Vodafone New Zealand has revealed a full-year profit drop of NZ$7.7 million down to NZ$39 million despite rising revenues, attributing the result to a "highly competitive market" and declining profitability in the broadband segment.
Vodafone NZ also cited one-off advisor costs for a potential IPO, as well as foreign exchange losses for its profit for the year ended March 31.
Revenue was up by NZ$5.1 million to NZ$2 billion off the back of increasing mobile customer numbers. Vodafone NZ said it added 92,000 customers over the last 12 months while rivals Spark gained 58,000 and 2degrees lost 27,000 customers.
According to outgoing Vodafone NZ CEO Russell Stanners, the telco also maintained its mobile average revenue per user (ARPU) thanks to the additions of data-free Netflix and Vodafone Pass.
"Successful My Flex and Vodafone Pass campaigns materially contributed to Vodafone's strong mobile performance," Vodafone NZ said.
"Since the launch of Vodafone Pass in November 2017, customers have taken up 2.6 million passes, which offer endless data for Kiwis' choice of Social, Music, Video, or Chat content.
"Launched just last month, Unlimited Mobile with Netflix on us for NZ$79.99 per month is being embraced by customers."
Vodafone also pointed to its launch of Vodafone TV, as well as its retention of the number two position in the fixed broadband market "despite aggressive price competition" for its rising revenue.
Vodafone NZ has been moving to expand its services across fibre, mobile, Internet of Things (IoT), and government security solutions; during the financial year, Vodafone NZ announced a 5G trial in partnership with networking giant Nokia, with the two companies showcasing use cases and implementations in Auckland in March.
The companies trialled a 5G connection at Vodafone NZ's Innov8 Auckland headquarters across the millimetre-wave (mmWave) spectrum band, with Stanners at the time saying they would next experiment with 5G across 3.5GHz spectrum.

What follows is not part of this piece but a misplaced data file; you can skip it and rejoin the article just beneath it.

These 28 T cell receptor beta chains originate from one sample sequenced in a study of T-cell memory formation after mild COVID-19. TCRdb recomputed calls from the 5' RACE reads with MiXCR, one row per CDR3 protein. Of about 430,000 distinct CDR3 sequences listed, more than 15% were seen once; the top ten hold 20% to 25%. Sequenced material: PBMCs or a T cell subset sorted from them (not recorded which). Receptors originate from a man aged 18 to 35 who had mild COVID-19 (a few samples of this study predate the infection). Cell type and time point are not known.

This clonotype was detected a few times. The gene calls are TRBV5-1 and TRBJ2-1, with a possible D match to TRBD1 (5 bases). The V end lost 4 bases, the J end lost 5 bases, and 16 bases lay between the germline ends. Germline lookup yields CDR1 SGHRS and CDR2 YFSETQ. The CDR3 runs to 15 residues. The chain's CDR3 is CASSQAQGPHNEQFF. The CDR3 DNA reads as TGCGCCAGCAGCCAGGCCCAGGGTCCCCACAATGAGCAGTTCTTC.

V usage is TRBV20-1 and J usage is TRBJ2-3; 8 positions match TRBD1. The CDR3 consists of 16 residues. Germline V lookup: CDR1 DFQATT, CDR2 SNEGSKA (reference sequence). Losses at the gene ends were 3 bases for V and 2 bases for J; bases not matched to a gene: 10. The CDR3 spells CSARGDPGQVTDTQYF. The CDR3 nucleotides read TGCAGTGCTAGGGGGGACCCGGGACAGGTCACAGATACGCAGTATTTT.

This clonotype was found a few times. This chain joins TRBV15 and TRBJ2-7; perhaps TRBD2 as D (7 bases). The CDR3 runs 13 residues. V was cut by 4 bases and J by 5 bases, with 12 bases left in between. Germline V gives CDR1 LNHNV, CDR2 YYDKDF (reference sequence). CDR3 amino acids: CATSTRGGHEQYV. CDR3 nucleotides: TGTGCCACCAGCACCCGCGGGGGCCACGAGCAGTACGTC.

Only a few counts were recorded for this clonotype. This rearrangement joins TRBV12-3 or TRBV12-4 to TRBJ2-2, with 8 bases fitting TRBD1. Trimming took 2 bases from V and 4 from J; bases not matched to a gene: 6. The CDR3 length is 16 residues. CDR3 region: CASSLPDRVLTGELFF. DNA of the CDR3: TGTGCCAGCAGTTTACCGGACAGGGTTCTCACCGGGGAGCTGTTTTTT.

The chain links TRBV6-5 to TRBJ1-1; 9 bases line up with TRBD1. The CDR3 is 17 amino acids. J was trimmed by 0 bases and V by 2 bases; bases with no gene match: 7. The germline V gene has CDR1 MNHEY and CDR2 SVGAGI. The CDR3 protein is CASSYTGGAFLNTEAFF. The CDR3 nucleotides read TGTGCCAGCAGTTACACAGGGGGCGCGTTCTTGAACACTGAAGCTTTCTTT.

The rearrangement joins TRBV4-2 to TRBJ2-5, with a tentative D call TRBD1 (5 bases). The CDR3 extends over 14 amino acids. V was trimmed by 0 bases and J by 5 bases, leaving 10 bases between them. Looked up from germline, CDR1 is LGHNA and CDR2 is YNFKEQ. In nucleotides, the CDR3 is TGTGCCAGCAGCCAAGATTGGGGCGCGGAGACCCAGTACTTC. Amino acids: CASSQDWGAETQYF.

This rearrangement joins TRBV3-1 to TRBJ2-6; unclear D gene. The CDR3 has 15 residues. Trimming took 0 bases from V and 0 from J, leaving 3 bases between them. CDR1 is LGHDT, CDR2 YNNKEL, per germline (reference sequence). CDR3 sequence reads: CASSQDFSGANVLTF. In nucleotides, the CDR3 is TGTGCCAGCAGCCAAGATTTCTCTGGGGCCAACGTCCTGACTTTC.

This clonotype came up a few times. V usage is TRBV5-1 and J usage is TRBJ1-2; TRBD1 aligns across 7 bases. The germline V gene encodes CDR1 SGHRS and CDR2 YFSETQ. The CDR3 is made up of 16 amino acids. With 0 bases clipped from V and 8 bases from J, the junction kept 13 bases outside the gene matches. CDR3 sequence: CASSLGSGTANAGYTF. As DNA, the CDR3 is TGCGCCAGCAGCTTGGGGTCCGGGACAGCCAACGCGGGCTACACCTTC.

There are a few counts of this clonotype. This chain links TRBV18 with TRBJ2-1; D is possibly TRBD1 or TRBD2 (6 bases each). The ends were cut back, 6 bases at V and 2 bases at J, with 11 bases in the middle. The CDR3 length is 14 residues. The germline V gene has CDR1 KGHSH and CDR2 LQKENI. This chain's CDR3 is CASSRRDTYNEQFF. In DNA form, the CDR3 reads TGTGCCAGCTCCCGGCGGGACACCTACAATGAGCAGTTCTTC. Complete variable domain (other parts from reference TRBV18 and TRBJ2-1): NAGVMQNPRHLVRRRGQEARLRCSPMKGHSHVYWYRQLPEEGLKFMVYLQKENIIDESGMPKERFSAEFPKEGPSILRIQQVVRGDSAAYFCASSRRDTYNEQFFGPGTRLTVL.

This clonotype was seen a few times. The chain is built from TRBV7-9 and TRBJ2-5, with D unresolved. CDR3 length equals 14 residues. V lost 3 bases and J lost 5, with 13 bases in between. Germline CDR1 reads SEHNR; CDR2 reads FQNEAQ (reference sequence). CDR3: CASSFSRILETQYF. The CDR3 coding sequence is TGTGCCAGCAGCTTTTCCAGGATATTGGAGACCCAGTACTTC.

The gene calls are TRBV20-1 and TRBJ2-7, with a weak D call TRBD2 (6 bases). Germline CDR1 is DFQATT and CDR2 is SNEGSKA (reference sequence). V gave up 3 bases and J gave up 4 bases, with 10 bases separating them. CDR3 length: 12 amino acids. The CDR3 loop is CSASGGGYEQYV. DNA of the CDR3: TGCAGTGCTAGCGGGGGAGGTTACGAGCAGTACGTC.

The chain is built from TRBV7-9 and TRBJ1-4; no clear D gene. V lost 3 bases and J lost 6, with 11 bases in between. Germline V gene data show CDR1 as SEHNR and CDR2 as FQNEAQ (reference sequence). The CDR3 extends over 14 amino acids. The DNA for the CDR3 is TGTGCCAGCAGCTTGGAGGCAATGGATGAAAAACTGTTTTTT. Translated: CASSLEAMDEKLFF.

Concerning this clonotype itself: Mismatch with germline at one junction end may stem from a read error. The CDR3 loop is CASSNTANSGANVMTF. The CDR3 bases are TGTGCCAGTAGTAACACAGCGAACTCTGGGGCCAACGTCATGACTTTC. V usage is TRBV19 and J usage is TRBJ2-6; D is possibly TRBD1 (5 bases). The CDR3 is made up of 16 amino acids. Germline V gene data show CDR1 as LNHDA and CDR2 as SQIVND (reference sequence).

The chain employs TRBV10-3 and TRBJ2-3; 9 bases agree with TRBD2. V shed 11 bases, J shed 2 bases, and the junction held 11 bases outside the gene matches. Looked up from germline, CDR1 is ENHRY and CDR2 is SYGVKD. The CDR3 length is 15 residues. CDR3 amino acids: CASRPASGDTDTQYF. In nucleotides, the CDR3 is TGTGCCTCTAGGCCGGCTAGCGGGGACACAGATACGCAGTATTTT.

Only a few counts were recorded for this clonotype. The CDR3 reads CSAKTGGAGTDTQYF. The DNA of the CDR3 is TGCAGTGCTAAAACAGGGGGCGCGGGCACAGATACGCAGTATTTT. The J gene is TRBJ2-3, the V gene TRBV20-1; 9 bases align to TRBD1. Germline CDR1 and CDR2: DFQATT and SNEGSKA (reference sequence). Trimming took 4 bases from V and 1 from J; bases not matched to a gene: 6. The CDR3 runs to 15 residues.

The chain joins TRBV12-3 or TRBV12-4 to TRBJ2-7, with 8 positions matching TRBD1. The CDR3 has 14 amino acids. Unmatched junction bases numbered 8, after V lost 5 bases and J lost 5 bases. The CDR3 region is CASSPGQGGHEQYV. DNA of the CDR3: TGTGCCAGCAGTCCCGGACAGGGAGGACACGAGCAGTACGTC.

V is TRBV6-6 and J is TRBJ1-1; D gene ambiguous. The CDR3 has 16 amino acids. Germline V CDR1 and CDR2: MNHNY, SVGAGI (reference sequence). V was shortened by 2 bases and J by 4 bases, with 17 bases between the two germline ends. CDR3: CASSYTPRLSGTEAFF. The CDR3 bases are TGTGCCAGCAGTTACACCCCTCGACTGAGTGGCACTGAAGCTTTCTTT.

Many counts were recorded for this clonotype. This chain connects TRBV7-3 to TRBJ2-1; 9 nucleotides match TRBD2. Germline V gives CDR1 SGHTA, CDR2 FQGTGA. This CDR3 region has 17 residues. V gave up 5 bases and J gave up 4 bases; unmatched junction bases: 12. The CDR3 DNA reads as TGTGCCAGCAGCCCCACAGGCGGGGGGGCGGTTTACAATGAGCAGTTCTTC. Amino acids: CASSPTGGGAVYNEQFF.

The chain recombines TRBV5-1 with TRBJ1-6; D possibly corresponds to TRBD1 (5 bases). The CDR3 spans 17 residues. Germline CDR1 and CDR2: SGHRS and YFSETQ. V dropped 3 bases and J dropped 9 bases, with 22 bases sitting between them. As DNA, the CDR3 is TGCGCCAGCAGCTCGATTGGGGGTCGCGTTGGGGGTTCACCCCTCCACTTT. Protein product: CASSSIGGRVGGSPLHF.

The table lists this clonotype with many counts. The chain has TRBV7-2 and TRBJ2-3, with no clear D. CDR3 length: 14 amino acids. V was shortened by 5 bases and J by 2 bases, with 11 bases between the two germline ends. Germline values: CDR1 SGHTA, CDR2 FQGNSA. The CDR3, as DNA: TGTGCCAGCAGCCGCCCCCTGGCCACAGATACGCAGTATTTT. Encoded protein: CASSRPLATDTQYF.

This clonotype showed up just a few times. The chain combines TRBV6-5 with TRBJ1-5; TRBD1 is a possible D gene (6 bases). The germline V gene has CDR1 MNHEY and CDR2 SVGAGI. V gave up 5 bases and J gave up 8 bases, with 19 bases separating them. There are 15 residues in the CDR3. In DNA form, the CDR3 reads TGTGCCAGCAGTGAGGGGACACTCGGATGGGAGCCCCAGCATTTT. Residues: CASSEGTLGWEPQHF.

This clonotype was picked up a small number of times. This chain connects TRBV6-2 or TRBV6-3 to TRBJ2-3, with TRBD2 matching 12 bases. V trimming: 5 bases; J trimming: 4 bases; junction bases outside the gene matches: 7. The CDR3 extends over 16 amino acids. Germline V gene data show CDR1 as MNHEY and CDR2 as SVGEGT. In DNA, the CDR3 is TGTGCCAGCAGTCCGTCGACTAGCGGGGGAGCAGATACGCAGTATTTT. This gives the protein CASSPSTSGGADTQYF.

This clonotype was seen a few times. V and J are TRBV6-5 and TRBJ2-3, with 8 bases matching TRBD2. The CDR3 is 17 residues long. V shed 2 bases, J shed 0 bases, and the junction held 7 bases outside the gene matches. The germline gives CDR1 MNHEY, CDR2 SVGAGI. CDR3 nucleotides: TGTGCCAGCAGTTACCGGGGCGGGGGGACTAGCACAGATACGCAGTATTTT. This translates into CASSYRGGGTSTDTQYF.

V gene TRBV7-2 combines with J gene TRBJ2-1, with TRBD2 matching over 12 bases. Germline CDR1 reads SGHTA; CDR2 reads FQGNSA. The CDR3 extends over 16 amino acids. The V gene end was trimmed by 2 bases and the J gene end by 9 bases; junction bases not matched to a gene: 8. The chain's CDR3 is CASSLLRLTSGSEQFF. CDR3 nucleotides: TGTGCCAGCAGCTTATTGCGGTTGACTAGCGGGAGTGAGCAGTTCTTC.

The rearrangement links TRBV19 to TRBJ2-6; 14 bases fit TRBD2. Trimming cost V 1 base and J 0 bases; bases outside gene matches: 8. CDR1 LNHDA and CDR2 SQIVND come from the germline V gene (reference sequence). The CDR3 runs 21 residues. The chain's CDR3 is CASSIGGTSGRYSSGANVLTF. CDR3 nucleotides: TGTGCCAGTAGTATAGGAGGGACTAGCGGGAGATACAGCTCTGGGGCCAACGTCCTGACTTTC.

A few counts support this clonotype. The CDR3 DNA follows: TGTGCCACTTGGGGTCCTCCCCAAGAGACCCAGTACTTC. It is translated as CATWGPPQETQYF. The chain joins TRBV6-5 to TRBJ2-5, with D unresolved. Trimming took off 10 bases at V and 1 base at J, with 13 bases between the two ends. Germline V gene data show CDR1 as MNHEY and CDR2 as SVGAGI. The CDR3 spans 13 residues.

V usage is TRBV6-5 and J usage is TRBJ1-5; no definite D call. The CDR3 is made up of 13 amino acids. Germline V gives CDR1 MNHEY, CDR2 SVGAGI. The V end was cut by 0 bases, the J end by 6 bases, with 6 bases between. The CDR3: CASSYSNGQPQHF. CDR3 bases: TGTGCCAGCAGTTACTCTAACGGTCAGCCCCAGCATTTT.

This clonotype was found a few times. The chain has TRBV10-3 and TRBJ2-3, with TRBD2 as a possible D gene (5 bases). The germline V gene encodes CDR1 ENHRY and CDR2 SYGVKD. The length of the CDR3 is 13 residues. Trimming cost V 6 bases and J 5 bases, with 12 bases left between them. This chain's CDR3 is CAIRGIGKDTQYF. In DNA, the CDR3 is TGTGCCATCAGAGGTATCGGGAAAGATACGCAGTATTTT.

In February, it was also approved to supply additional services under the New Zealand government's telecommunications-as-a-service (TaaS) panel, adding more managed security offerings.
Since the end of the FY18 financial year, meanwhile, Vodafone NZ has additionally formed a joint venture with Vocus to work on unbundling the New Zealand government's Ultra-Fast Broadband (UFB) fibre network in a bid to take customers away from Chorus and local fibre companies (LFCs).
"The joint venture will involve scoping, designing, and investing in unbundling the fibre local loops of the four LFCs, with a view to providing wholesale fibre products to the retail market in competition with LFCs," Vocus and Vodafone said in June.
The New Zealand Economic Development, Science and Innovation Committee had recently recommended the unbundling of fibre services by 2020 [PDF], with Vodafone and Vocus saying they will begin offering consumer and business-grade services in January that year.
Vodafone NZ in May also announced acquiring the remainder of Farmside, the rural broadband and satellite arm of small carrier TeamTalk, for NZ$3 million. The telco acquired the remaining 30 percent of the company after last year taking a 70 percent stake in BayCity Communications, which trades as Farmside, for NZ$10 million.
Vodafone NZ is also working to deploy a narrowband IoT (NB-IoT) network across New Zealand this calendar year after trialling the technology in partnership with Nokia back in 2016.
Kogan.com will also be launching its mobile offerings in New Zealand off the back of the Vodafone NZ network for coverage after signing a partnership agreement with the telco in June.
The Australian online retailer electronics manufacturer and retailer's executive director David Shafer cited Kogan Mobile's success in Australia as an MVNO in making its decision to launch in New Zealand.